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NS unveils first publicly funded GP33ECO locomotives NEWSWIRE

By | January 6, 2015

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GP33ECO
GP33ECO
A new GP33ECO stands outside the Altoona shops.
Norfolk Southern
ALTOONA, Pa. – The first locomotives funded by the federal Congestion Mitigation and Air Quality Improvement Program have been released for road testing by Norfolk Southern from its Juniata Locomotive Shop in Altoona this week.

The first two GP33ECO locomotives, a model previously covered by Trains News Wire, sport a distinctive paint scheme that reflects their environmentally friendly mission and include an outline of the state in green. The locomotives sport flared radiators at the rear, reminiscent of Electro-Motive Division’s SD45 model of the 1960s, but with four-wheel trucks.

Railroad spokesman Robin Chapman tells Trains News Wire there will be 25 units, split with 10 going to Chicago and 15 going to Atlanta. The remaining units will be delivered by the end of the year.

After in-service testing in the Altoona area, the units will be permanently assigned to their respective grant award areas of Chicago and Atlanta. Funding for the locomotive to be used in the Chicago area was awarded by the Chicago Metropolitan Agency, sponsored by the Illinois Environmental Protection Agency, and administered by the Illinois Department of Transportation. Funding for the locomotive to be used in Georgia, on Norfolk Southern’s Atlanta Terminal, was awarded by the Georgia Department of Natural Resources Environmental Protection Division.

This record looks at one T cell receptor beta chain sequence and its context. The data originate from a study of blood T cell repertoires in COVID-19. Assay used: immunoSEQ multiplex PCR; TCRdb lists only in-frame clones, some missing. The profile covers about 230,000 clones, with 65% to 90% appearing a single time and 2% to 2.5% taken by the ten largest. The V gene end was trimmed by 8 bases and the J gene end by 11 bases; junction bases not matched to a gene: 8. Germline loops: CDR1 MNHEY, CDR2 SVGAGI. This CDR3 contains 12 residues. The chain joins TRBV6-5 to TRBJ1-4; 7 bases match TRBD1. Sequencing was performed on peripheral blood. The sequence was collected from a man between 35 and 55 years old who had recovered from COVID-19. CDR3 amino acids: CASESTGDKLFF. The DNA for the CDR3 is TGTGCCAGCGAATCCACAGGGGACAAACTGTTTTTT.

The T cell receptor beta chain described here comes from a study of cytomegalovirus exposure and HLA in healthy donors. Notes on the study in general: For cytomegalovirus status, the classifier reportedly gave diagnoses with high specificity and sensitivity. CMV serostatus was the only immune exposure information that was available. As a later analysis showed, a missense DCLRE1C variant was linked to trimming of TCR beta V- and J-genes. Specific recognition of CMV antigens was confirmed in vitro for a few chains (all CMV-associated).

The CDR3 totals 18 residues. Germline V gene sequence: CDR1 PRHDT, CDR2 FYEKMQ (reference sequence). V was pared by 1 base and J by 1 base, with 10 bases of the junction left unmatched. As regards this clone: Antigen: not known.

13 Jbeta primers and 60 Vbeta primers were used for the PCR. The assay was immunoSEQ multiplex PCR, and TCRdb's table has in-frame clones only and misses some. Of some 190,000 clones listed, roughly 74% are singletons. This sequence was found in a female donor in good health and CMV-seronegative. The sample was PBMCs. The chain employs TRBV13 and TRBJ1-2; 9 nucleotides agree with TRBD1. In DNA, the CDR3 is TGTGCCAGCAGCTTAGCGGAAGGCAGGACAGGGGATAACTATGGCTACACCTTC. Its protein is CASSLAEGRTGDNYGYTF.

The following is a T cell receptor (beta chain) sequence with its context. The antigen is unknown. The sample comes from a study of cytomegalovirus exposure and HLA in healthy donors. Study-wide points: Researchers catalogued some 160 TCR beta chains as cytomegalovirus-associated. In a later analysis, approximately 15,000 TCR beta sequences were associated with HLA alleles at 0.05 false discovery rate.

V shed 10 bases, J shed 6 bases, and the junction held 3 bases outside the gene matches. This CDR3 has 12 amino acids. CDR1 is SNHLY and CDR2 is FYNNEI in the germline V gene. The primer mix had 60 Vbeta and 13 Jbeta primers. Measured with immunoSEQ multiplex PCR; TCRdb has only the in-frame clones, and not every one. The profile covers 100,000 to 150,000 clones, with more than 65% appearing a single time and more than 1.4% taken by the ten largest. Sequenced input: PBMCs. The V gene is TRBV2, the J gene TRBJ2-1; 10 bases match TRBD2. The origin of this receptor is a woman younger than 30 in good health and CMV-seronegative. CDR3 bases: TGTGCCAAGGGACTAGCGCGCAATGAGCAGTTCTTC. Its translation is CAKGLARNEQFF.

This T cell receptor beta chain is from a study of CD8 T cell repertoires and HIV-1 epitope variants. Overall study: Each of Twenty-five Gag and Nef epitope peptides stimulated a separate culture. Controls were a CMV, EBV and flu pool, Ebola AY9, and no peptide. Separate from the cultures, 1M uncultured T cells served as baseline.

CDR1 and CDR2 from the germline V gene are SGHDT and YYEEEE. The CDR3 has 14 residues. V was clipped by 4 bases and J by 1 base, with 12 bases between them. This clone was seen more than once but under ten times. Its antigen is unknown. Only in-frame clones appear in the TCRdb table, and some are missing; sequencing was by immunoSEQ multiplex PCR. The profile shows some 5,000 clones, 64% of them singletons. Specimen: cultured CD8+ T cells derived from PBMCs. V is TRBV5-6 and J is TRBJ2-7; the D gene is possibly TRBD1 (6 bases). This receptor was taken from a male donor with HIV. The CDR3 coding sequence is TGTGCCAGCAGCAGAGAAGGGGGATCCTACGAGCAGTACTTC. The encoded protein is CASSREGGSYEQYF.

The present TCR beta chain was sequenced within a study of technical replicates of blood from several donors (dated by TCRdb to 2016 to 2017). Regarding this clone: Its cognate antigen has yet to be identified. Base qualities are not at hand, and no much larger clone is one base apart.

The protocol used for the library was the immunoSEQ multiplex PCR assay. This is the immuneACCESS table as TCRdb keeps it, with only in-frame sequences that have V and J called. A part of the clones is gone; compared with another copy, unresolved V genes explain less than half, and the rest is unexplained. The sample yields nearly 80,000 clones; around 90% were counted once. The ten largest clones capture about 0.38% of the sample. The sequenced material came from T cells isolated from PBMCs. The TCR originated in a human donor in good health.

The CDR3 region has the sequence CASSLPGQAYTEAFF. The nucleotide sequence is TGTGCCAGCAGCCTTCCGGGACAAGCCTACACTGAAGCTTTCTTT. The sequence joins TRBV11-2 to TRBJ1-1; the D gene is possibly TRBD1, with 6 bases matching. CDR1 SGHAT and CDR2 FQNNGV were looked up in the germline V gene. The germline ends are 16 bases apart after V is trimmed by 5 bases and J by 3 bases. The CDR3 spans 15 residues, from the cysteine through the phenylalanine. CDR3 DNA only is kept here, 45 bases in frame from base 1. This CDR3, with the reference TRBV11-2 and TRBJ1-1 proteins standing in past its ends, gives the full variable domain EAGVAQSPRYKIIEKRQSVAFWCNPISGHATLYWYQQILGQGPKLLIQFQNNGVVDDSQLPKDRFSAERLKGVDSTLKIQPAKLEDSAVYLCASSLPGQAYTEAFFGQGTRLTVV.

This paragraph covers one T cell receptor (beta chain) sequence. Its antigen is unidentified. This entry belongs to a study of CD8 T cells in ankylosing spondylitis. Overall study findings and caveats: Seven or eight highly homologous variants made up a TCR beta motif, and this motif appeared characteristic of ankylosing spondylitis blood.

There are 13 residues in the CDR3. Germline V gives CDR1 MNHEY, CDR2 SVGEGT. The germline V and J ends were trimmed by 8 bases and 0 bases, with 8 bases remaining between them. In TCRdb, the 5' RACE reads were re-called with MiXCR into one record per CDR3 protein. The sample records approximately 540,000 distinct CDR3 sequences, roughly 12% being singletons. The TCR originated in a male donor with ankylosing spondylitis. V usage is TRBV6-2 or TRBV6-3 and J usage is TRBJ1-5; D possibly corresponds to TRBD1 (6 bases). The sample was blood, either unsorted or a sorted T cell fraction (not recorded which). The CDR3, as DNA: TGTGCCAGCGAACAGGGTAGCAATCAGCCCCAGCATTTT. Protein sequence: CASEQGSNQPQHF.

Dedication ceremonies are planned for the coming months.

10 thoughts on “NS unveils first publicly funded GP33ECO locomotives NEWSWIRE

  1. A good question to ask is why do the public's tax dollars go to fund environmental compliance for a company that is regularly booking record profits and is spending excess cash on share buy-backs? Corporate welfare is alive and well.

  2. To partially answer Susan's question, there is no requirement for the railroad to remove old high polluting locomotives from service or to modify them, So the public funding, which covers only a part of the rebuild cost, is the "carrot" to encourage NS to do more than a simple in-kind rebuild and install the higher costing but much cleaner versions of the engines and controls to benefit the public much sooner than it would have happened otherwise.

  3. I don't believe there is currently any environmental compliance law that says NS has to replace existing locomotives. In other words they could keep operating their existing SWs and GPs. The public purchases the new rebuilds for the public's benefit.

  4. Also, if I remember the deal correctly, NS no longer directly owns these units. An investment firm owns them and leases them back to NS. The money changers arranged the funding for the rebuild. Was NS supposed to say 'no?'

    That said, I see flared rads but not the split cooling of NS design for the intake.

  5. This is a new life for the last road locomotives that Southern Railway purchased before the 1982 merger with N&W.

  6. Nifty paint job, but what's special about these? Tier 3? Tier 4? What differentiates these units under the hood. Article reads like a press release and doesn't have any technical information.

  7. These locomotive meet Tier 3 standards, using a 12-710ECO prime mover. For more info try altoonaworks.info. That site is full of info on NS rebuilds.

  8. The article from last May, to which the link leads, said there would be 15 for Chicago and 10 for Atlanta. did something change, or is one article or the other in error?

  9. These use to be GP50's and are equipped with remote control and designed to be used with RP-M4C road slugs. Nice looking GPs.

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